The monk who leads the ordination procedure also says: “Kinamosi” and the initiate answers: “Ama bhante.” I do translate the meaning of this as: take “Namo” to yourself, or drink the Dhamma. You should pay respect to the Buddha. Repeat “Namo tassa Bhagavato, Arahato, Samma Sambuddhassa”. (Homage to the Blessed One, who is far from all defilements, the One - fully Enlightened through Himself).
When I instruct you today I want you to “Kinamosi - Dhamma” – take “Namo” to yourself, and pay respect to the Buddha, by practicing his instructions. This is really paying respect to the Buddha. Consider the hair on the top of your head, hair that grows all over your body, the nails of your fingers and toes, the teeth in your mouth and the skin in which your body is wrapped in. Know and contemplate your body. Close your eyes and see as if your eyes are opened. Know and reflect. Let this practice become the power of your mind.
A monk is someone who meditates and sharpens his concentration. If you practice, you act like a monk. Someone who is sitting in meditation, and sharpens his concentration, can be called a monk. Practice as if you polish a Buddha statue. Polish your mind, so that it is respectfully following the Buddha’s teaching. First you have to apply some cleaning liquid and then rub diligently with some pieces of cloth, to remove all the dirt from the Buddha statue. After doing this, the Buddha statue looks shiny and bright - like new. Your mind will be delighted. While doing the work, you feel happiness and when you’ve finished the work your mind will be filled with delight and satisfaction.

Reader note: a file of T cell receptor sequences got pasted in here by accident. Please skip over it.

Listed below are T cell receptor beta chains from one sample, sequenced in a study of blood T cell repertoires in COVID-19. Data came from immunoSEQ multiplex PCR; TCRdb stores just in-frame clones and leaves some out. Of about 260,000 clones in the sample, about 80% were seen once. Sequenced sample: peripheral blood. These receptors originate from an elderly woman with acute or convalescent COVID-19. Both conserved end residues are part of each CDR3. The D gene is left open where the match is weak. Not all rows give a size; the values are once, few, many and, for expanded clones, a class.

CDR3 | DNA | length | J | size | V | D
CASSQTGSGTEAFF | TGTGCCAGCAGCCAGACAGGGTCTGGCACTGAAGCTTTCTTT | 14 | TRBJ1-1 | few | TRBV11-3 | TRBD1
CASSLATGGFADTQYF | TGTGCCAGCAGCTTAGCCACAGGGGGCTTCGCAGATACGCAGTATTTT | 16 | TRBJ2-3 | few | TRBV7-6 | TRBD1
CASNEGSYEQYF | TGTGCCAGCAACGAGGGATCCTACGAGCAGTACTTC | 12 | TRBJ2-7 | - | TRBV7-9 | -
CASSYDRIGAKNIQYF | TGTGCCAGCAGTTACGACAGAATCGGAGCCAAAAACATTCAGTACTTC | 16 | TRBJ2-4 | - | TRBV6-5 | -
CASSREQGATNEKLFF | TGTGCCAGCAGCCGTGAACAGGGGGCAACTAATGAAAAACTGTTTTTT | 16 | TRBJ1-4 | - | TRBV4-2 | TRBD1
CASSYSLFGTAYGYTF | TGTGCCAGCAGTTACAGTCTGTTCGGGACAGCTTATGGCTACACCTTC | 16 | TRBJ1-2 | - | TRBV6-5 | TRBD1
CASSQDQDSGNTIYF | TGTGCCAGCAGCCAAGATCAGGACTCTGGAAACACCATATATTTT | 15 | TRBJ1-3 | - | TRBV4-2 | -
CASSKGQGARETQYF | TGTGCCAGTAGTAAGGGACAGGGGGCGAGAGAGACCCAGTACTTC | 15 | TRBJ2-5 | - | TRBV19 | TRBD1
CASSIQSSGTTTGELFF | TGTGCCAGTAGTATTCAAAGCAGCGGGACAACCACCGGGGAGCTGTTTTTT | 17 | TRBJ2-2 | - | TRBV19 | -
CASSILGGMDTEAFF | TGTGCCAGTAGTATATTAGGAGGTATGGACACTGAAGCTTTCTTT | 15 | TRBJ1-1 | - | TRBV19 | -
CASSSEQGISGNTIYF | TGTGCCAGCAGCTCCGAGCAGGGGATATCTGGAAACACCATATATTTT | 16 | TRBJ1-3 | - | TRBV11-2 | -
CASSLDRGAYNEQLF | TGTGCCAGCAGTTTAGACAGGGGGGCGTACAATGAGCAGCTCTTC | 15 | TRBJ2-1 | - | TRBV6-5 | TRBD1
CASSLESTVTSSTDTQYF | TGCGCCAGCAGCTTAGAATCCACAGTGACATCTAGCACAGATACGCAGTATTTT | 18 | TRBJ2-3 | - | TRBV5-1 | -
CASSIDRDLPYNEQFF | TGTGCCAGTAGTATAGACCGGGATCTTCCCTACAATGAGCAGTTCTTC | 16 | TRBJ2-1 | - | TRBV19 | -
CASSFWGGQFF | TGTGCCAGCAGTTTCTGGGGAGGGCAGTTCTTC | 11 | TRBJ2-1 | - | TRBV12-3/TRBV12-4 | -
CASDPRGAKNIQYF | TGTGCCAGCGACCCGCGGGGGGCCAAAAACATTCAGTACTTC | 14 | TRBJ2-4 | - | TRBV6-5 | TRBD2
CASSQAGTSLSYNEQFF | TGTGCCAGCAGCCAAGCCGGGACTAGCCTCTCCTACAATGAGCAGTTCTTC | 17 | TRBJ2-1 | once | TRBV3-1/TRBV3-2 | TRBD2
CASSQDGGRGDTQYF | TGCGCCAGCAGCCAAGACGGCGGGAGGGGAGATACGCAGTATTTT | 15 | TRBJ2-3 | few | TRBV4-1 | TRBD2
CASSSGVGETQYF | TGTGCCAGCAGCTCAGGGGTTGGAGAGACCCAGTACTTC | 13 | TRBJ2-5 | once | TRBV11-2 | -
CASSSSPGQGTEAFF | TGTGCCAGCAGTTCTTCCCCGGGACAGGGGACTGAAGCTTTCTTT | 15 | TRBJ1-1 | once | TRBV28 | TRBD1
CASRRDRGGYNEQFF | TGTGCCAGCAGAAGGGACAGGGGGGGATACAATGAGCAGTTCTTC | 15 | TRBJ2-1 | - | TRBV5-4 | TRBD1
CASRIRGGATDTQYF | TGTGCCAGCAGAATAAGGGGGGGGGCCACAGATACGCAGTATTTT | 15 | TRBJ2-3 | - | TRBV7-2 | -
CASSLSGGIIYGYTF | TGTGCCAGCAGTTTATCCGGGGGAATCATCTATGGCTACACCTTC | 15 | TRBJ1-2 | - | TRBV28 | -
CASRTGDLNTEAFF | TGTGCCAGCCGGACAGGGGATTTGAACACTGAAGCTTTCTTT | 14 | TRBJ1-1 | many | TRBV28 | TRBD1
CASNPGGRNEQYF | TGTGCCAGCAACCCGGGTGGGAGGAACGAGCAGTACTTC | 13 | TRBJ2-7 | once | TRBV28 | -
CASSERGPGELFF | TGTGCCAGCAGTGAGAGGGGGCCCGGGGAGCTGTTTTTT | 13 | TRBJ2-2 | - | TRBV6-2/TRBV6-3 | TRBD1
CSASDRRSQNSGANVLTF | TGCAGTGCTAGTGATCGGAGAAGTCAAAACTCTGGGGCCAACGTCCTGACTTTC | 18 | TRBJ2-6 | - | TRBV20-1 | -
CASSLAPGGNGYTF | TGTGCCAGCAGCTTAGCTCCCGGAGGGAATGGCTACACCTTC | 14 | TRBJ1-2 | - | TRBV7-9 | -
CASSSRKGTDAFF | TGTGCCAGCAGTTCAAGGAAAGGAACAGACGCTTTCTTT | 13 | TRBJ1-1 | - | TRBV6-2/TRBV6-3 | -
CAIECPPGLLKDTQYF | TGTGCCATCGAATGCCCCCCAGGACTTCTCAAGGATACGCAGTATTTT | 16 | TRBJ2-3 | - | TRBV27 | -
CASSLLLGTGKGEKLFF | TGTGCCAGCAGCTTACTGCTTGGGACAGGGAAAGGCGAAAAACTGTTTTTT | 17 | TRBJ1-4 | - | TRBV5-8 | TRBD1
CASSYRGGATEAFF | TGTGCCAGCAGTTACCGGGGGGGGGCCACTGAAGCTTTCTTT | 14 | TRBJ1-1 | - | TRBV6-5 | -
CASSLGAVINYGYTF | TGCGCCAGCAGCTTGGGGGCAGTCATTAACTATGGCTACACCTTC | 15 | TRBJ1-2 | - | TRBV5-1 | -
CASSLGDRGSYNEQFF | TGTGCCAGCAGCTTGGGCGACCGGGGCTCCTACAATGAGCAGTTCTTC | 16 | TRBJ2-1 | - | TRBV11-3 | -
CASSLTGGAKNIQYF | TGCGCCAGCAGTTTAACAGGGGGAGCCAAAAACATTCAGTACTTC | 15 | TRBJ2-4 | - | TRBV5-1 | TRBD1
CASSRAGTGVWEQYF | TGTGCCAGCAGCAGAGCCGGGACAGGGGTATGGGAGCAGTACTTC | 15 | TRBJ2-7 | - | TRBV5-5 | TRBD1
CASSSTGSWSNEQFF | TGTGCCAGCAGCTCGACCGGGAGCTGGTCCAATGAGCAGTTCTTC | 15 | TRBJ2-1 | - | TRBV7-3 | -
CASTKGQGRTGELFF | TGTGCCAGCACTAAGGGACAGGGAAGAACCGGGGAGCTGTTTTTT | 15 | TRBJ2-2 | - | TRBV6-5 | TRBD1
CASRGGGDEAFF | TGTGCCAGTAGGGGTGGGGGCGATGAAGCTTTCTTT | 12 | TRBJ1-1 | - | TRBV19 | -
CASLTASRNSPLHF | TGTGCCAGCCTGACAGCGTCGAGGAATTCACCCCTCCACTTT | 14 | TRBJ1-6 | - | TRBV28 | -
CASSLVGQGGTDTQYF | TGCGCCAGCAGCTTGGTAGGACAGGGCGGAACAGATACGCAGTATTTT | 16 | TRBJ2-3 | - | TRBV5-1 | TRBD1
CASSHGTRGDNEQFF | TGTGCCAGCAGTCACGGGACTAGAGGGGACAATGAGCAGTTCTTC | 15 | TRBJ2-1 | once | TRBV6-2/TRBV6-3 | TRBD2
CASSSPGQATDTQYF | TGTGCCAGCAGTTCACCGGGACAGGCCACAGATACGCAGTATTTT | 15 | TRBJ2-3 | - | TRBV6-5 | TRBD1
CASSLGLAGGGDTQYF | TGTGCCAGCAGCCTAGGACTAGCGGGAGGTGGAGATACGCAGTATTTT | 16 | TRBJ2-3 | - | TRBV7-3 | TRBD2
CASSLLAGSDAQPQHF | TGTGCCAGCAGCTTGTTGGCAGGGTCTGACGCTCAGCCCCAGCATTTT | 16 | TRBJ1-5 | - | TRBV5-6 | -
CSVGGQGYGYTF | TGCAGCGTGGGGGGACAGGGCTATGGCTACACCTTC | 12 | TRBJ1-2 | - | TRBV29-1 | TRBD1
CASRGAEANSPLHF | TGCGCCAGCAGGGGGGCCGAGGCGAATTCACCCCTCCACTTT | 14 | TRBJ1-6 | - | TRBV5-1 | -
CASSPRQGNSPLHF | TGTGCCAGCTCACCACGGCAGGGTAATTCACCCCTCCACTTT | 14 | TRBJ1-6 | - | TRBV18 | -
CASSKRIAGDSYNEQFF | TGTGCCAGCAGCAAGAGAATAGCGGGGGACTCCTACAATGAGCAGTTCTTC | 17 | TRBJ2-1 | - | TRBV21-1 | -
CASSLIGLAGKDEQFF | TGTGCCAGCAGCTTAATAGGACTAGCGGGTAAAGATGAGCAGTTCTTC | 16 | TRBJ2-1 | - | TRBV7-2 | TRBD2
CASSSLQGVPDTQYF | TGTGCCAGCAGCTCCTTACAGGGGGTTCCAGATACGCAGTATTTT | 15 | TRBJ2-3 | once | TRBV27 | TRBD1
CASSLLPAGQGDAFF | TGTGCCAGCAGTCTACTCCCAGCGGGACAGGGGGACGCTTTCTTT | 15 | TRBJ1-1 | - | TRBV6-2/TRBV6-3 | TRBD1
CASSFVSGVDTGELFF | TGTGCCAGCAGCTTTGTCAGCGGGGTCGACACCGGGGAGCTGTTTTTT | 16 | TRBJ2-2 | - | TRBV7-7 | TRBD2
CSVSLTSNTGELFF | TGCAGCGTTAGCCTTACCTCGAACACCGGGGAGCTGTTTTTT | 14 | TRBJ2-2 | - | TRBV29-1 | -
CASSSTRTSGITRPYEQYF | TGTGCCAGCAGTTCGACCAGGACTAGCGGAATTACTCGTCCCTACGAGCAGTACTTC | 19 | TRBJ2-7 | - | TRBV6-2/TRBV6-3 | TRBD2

If you want to practice meditation, then it’s important that you know your body. Know, you sit like a Buddha statue. Let the mind dwell within the body and do not allow it to go anywhere else – outside of your body. Imagine that you clean a Buddha statue. See the Buddha statue and think that the Buddha is in your mind, the Dhamma is in your mind and the Sangha of the Noble Ones is in your mind.
If you prepare your mind like that, then concentration will arise and you will feel joy. What you did not know before - now, this knowledge can arise, what you never saw before, now you can see it. The meditator knows if the mind is calm and he knows if it is not calm. He should know everything. He should know and see. If the mind thinks about this and that, he just knows. He knows and let go of it. If the mind changes quickly, he knows that. See that the mind is all the time changing – just know that and let go. Think: I sit here and try to develop concentration, I sit and develop the mind as a monk does.
Then imagine again that you sit there like a Buddha statue, knowing that the Buddha is in your heart, know that the Dhamma is in your heart, and know that the Sangha is in your heart. If you see it like that, then the five hindrances will disappear, and you can become a Noble One. You should practice like that, before you die. Practice to become free from death. “Paramatta” – the absolute, is deathless. But first you have to see and know death and dying. You have to see reality.